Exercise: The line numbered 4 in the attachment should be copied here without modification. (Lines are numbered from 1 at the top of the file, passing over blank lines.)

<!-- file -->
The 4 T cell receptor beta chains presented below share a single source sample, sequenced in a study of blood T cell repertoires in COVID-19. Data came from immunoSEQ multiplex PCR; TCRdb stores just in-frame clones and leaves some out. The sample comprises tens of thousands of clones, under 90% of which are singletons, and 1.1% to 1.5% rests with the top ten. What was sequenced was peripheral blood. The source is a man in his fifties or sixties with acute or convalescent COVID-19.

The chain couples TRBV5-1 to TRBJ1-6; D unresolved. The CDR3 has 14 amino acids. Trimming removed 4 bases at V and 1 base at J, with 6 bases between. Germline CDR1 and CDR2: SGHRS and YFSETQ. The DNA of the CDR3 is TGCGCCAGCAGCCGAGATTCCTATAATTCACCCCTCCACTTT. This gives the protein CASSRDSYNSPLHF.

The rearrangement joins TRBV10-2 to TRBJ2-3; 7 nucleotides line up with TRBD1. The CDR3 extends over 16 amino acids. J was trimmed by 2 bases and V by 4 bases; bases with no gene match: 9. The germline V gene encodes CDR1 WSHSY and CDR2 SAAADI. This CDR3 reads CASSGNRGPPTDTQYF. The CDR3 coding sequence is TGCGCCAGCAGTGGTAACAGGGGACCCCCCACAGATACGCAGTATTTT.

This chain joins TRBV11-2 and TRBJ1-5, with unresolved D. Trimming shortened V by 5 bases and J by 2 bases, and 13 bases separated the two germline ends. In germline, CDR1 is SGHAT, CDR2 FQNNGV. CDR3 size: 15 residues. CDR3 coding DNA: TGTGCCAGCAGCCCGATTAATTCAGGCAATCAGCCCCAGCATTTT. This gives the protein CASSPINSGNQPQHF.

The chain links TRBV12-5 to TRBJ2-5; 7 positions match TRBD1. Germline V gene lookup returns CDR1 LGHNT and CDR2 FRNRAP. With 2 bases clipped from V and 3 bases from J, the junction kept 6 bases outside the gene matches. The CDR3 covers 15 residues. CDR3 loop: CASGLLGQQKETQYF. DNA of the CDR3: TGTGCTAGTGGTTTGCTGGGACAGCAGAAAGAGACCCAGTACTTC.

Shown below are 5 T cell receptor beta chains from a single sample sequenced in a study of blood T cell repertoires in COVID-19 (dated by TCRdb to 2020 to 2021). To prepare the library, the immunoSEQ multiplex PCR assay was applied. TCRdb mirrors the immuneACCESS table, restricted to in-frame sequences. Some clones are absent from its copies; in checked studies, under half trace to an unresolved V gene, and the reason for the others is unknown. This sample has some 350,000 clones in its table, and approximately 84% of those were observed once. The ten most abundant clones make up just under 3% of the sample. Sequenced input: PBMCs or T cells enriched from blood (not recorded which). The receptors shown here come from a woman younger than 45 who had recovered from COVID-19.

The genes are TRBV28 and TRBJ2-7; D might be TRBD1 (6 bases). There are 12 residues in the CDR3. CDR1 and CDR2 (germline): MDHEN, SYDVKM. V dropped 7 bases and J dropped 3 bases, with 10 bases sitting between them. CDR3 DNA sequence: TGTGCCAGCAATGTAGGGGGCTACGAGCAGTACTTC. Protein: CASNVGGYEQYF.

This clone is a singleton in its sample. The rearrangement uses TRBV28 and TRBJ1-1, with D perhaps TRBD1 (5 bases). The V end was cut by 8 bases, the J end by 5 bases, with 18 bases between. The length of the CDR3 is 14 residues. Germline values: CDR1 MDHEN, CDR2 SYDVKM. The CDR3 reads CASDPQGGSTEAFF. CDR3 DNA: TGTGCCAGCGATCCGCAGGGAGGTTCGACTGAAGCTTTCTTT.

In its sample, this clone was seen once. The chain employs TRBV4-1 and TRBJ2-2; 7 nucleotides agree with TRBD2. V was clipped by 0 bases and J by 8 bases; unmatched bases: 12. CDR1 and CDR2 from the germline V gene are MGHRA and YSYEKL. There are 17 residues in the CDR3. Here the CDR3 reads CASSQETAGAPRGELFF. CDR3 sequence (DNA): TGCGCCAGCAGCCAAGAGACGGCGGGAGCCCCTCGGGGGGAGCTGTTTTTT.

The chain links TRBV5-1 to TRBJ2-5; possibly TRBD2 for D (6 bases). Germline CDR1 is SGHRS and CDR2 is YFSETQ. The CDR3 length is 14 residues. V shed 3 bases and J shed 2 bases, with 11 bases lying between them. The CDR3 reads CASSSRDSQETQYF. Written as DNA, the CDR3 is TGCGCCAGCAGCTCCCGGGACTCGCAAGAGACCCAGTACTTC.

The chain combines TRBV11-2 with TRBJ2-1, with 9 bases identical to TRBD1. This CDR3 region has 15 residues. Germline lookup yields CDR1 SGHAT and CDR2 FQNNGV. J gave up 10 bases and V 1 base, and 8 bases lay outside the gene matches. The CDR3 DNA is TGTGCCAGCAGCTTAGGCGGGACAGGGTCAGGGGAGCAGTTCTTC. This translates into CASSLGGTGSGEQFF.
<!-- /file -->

This chain joins TRBV11-2 and TRBJ1-5, with unresolved D. Trimming shortened V by 5 bases and J by 2 bases, and 13 bases separated the two germline ends. In germline, CDR1 is SGHAT, CDR2 FQNNGV. CDR3 size: 15 residues. CDR3 coding DNA: TGTGCCAGCAGCCCGATTAATTCAGGCAATCAGCCCCAGCATTTT. This gives the protein CASSPINSGNQPQHF.